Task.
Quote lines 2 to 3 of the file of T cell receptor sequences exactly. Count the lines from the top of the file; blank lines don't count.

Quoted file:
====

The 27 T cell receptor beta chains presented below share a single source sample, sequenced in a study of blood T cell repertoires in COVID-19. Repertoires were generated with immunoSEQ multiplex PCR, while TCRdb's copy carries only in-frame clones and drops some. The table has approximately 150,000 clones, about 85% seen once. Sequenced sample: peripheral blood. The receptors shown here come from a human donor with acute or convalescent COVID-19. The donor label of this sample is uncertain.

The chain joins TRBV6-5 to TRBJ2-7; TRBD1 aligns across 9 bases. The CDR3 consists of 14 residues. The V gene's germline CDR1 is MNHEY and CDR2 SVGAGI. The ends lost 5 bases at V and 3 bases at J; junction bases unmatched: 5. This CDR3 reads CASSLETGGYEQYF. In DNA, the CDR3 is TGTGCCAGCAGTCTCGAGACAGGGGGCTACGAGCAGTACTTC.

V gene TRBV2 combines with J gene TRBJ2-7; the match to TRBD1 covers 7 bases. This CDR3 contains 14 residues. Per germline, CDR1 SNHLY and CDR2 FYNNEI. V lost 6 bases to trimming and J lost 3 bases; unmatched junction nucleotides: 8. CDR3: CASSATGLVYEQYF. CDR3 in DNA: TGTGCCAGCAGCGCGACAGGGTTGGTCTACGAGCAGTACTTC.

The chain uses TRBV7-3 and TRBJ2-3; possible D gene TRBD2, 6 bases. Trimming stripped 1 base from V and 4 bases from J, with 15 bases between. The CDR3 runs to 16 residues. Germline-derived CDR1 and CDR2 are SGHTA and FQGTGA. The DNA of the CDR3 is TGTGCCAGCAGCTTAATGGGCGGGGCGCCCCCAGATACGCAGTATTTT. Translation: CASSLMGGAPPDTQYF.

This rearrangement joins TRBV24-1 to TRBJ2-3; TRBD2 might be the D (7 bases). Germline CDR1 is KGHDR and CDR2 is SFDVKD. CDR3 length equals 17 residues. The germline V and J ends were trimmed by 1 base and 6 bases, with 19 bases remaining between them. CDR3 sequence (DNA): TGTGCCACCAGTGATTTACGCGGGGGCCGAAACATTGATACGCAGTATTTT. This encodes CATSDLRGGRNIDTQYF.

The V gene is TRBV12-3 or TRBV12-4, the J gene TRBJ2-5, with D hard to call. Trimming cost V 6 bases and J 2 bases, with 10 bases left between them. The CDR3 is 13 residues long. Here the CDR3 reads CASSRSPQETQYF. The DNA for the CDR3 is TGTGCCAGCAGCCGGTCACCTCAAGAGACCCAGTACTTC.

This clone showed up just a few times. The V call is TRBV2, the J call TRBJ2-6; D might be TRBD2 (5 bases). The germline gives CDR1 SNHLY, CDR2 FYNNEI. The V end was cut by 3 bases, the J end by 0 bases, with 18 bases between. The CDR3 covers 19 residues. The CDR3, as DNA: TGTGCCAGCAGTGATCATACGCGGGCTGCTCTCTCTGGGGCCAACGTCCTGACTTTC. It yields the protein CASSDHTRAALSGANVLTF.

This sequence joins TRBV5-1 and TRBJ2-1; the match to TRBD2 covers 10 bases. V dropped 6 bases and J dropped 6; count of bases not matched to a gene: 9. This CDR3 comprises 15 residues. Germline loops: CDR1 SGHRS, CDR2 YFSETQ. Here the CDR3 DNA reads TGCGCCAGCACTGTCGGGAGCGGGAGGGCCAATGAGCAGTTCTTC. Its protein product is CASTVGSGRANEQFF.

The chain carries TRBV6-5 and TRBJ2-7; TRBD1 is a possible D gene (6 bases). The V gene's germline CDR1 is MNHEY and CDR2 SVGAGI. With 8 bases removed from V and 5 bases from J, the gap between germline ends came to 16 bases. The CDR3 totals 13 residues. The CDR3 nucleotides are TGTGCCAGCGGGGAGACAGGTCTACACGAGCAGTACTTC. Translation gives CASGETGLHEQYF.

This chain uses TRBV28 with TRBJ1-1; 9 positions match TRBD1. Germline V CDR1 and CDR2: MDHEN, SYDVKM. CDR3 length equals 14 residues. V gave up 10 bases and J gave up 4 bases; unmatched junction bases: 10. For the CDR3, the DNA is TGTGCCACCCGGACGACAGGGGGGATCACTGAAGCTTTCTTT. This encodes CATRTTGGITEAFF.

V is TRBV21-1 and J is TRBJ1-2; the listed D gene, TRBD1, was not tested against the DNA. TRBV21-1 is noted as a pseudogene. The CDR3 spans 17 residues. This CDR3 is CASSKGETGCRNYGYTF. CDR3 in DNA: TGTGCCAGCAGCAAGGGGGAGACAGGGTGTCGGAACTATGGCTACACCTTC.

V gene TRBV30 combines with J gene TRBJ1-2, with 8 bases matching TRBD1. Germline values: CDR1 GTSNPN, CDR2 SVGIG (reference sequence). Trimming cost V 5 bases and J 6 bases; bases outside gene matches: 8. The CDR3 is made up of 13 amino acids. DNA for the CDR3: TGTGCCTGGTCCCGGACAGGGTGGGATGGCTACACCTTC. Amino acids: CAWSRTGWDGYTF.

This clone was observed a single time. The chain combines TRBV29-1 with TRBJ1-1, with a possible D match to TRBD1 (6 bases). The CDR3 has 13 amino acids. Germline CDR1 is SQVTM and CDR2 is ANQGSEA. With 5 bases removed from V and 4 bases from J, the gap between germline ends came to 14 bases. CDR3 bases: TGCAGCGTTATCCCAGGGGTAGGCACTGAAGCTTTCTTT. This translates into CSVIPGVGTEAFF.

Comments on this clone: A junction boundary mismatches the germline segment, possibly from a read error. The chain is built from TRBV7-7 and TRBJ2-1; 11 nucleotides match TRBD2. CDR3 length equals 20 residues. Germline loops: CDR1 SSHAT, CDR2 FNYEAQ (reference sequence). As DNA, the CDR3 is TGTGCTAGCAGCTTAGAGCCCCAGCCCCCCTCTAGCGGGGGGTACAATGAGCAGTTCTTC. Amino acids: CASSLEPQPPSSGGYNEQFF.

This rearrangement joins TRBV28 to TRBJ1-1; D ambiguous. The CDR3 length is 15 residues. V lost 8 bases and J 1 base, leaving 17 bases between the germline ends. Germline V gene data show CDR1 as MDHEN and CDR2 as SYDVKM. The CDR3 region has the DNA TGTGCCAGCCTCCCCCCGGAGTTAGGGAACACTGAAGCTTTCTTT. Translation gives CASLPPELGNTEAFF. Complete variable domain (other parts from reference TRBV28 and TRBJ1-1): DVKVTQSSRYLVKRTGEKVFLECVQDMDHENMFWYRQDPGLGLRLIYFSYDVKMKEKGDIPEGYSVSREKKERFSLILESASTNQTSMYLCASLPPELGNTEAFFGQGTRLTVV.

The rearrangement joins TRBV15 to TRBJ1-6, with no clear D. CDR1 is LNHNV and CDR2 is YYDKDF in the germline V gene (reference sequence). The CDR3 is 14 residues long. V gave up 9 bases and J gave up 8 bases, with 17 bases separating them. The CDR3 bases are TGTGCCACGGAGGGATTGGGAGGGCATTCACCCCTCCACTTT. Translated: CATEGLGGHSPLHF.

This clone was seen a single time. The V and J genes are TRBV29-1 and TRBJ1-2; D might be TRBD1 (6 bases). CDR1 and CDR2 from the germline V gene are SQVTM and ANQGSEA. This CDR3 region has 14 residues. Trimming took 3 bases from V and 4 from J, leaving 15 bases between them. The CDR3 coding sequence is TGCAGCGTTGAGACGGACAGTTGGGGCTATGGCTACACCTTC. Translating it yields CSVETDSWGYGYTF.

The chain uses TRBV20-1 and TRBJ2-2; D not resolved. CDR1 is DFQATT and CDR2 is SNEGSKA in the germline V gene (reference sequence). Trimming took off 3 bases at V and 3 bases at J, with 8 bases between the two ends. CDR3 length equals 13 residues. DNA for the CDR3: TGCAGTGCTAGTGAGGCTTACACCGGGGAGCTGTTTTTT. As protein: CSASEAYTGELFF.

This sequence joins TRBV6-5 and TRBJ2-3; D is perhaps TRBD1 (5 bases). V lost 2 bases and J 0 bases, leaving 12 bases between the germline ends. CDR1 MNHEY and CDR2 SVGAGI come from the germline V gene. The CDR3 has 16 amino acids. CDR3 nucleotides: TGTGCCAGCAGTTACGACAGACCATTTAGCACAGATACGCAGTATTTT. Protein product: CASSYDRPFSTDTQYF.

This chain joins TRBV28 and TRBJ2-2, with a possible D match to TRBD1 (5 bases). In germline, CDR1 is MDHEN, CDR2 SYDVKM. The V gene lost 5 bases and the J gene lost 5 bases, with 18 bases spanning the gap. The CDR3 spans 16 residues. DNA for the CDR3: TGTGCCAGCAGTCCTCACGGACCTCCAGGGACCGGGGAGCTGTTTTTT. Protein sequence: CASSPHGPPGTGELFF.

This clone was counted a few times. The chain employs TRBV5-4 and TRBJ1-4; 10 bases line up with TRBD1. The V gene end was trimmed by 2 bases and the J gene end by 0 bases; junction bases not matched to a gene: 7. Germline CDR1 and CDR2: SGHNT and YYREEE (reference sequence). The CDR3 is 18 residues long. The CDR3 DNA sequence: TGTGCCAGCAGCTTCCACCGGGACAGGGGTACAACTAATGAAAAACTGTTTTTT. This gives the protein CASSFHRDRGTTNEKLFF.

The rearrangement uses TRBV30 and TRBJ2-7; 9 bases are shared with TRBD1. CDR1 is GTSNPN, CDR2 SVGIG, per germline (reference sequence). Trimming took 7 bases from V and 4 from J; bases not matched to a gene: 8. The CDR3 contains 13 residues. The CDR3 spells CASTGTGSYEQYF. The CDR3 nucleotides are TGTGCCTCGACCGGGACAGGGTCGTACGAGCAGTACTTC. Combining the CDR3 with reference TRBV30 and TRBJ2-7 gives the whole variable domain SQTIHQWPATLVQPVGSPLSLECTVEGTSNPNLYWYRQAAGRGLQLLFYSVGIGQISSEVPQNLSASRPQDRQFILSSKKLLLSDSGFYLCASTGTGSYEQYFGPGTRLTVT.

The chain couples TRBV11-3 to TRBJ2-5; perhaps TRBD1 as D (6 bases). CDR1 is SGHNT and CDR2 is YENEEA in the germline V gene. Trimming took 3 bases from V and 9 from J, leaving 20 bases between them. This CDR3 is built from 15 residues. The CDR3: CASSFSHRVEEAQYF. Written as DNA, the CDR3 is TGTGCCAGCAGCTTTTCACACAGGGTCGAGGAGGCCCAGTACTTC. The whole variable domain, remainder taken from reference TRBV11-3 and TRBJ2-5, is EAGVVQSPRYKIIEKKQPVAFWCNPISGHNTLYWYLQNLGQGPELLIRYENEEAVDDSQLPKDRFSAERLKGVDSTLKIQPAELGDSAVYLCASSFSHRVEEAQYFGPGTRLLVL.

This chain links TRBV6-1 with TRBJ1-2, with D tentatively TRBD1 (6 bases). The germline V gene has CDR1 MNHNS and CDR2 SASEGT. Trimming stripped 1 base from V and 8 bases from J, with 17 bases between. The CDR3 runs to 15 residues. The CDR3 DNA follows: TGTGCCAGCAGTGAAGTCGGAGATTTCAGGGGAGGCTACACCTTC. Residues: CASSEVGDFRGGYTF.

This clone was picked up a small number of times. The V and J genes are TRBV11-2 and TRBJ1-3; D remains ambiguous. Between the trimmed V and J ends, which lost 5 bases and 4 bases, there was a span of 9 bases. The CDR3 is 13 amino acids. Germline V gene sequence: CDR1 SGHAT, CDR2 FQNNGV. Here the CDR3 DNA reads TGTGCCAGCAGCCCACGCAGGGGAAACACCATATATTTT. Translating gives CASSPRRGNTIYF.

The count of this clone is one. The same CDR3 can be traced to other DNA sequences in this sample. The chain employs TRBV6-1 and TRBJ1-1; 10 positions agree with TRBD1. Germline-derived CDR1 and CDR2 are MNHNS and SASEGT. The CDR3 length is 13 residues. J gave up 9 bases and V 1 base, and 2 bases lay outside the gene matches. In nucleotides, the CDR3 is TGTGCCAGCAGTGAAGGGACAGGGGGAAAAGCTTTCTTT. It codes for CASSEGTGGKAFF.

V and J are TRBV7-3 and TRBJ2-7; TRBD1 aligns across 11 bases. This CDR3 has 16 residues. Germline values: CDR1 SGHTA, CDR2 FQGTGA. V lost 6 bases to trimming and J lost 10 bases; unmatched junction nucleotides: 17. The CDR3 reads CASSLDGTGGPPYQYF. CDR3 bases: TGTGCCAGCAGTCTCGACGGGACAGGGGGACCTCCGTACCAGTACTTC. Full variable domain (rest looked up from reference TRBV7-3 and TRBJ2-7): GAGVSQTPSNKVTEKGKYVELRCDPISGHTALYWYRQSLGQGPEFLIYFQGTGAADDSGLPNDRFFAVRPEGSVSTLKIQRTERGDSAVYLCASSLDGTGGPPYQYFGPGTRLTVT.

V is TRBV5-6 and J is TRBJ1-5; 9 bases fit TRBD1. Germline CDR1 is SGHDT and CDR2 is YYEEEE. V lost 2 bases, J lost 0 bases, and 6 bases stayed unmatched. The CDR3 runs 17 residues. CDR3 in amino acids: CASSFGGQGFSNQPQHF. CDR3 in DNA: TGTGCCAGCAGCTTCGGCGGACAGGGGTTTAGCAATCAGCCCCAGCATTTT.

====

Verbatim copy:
The chain joins TRBV6-5 to TRBJ2-7; TRBD1 aligns across 9 bases. The CDR3 consists of 14 residues. The V gene's germline CDR1 is MNHEY and CDR2 SVGAGI. The ends lost 5 bases at V and 3 bases at J; junction bases unmatched: 5. This CDR3 reads CASSLETGGYEQYF. In DNA, the CDR3 is TGTGCCAGCAGTCTCGAGACAGGGGGCTACGAGCAGTACTTC.

V gene TRBV2 combines with J gene TRBJ2-7; the match to TRBD1 covers 7 bases. This CDR3 contains 14 residues. Per germline, CDR1 SNHLY and CDR2 FYNNEI. V lost 6 bases to trimming and J lost 3 bases; unmatched junction nucleotides: 8. CDR3: CASSATGLVYEQYF. CDR3 in DNA: TGTGCCAGCAGCGCGACAGGGTTGGTCTACGAGCAGTACTTC.